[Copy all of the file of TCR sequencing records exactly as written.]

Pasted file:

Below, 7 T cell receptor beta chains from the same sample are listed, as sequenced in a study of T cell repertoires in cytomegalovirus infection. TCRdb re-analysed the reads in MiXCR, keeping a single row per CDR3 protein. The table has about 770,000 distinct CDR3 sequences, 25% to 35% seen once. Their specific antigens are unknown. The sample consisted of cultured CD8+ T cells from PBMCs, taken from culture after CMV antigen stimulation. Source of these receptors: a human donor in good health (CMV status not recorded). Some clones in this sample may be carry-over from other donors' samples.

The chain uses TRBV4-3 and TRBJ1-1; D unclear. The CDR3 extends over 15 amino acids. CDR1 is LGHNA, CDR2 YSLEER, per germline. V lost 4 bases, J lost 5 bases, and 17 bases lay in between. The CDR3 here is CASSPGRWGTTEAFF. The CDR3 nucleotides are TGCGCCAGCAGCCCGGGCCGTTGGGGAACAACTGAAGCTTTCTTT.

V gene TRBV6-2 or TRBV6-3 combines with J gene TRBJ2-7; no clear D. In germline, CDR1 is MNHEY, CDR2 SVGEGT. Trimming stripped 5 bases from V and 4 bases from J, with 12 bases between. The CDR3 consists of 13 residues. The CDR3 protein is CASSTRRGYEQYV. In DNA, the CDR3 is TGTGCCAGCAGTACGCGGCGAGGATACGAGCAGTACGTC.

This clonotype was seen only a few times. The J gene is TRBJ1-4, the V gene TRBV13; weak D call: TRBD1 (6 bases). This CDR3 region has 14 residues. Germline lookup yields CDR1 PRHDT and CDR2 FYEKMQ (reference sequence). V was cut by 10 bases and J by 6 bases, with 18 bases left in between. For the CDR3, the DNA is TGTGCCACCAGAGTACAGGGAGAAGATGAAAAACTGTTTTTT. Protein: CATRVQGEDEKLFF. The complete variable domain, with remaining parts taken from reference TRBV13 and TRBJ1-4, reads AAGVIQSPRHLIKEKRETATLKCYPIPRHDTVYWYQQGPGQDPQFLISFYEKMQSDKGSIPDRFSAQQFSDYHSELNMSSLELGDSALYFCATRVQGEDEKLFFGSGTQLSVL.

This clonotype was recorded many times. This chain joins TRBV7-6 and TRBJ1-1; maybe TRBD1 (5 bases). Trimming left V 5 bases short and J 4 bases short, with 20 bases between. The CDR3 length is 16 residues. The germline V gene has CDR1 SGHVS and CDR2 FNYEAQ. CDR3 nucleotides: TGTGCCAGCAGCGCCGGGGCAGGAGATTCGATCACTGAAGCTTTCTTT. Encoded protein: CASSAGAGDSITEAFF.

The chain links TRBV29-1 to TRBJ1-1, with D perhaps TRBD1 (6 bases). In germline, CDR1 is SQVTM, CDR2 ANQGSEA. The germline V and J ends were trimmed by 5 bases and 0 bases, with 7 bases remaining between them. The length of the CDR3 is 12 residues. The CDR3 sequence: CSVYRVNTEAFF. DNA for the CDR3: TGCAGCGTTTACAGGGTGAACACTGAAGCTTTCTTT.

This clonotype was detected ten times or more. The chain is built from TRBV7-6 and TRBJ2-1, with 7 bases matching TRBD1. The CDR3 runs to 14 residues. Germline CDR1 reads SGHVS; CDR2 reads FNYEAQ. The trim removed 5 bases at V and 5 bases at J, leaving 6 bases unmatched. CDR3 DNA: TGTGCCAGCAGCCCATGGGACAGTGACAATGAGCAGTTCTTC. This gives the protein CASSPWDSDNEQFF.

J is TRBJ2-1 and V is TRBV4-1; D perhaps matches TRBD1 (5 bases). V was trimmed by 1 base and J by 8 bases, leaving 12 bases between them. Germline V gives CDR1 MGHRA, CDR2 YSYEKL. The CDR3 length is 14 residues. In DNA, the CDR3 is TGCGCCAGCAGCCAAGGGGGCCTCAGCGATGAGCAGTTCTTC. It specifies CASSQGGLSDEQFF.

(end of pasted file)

Below, 7 T cell receptor beta chains from the same sample are listed, as sequenced in a study of T cell repertoires in cytomegalovirus infection. TCRdb re-analysed the reads in MiXCR, keeping a single row per CDR3 protein. The table has about 770,000 distinct CDR3 sequences, 25% to 35% seen once. Their specific antigens are unknown. The sample consisted of cultured CD8+ T cells from PBMCs, taken from culture after CMV antigen stimulation. Source of these receptors: a human donor in good health (CMV status not recorded). Some clones in this sample may be carry-over from other donors' samples.

The chain uses TRBV4-3 and TRBJ1-1; D unclear. The CDR3 extends over 15 amino acids. CDR1 is LGHNA, CDR2 YSLEER, per germline. V lost 4 bases, J lost 5 bases, and 17 bases lay in between. The CDR3 here is CASSPGRWGTTEAFF. The CDR3 nucleotides are TGCGCCAGCAGCCCGGGCCGTTGGGGAACAACTGAAGCTTTCTTT.

V gene TRBV6-2 or TRBV6-3 combines with J gene TRBJ2-7; no clear D. In germline, CDR1 is MNHEY, CDR2 SVGEGT. Trimming stripped 5 bases from V and 4 bases from J, with 12 bases between. The CDR3 consists of 13 residues. The CDR3 protein is CASSTRRGYEQYV. In DNA, the CDR3 is TGTGCCAGCAGTACGCGGCGAGGATACGAGCAGTACGTC.

This clonotype was seen only a few times. The J gene is TRBJ1-4, the V gene TRBV13; weak D call: TRBD1 (6 bases). This CDR3 region has 14 residues. Germline lookup yields CDR1 PRHDT and CDR2 FYEKMQ (reference sequence). V was cut by 10 bases and J by 6 bases, with 18 bases left in between. For the CDR3, the DNA is TGTGCCACCAGAGTACAGGGAGAAGATGAAAAACTGTTTTTT. Protein: CATRVQGEDEKLFF. The complete variable domain, with remaining parts taken from reference TRBV13 and TRBJ1-4, reads AAGVIQSPRHLIKEKRETATLKCYPIPRHDTVYWYQQGPGQDPQFLISFYEKMQSDKGSIPDRFSAQQFSDYHSELNMSSLELGDSALYFCATRVQGEDEKLFFGSGTQLSVL.

This clonotype was recorded many times. This chain joins TRBV7-6 and TRBJ1-1; maybe TRBD1 (5 bases). Trimming left V 5 bases short and J 4 bases short, with 20 bases between. The CDR3 length is 16 residues. The germline V gene has CDR1 SGHVS and CDR2 FNYEAQ. CDR3 nucleotides: TGTGCCAGCAGCGCCGGGGCAGGAGATTCGATCACTGAAGCTTTCTTT. Encoded protein: CASSAGAGDSITEAFF.

The chain links TRBV29-1 to TRBJ1-1, with D perhaps TRBD1 (6 bases). In germline, CDR1 is SQVTM, CDR2 ANQGSEA. The germline V and J ends were trimmed by 5 bases and 0 bases, with 7 bases remaining between them. The length of the CDR3 is 12 residues. The CDR3 sequence: CSVYRVNTEAFF. DNA for the CDR3: TGCAGCGTTTACAGGGTGAACACTGAAGCTTTCTTT.

This clonotype was detected ten times or more. The chain is built from TRBV7-6 and TRBJ2-1, with 7 bases matching TRBD1. The CDR3 runs to 14 residues. Germline CDR1 reads SGHVS; CDR2 reads FNYEAQ. The trim removed 5 bases at V and 5 bases at J, leaving 6 bases unmatched. CDR3 DNA: TGTGCCAGCAGCCCATGGGACAGTGACAATGAGCAGTTCTTC. This gives the protein CASSPWDSDNEQFF.

J is TRBJ2-1 and V is TRBV4-1; D perhaps matches TRBD1 (5 bases). V was trimmed by 1 base and J by 8 bases, leaving 12 bases between them. Germline V gives CDR1 MGHRA, CDR2 YSYEKL. The CDR3 length is 14 residues. In DNA, the CDR3 is TGCGCCAGCAGCCAAGGGGGCCTCAGCGATGAGCAGTTCTTC. It specifies CASSQGGLSDEQFF.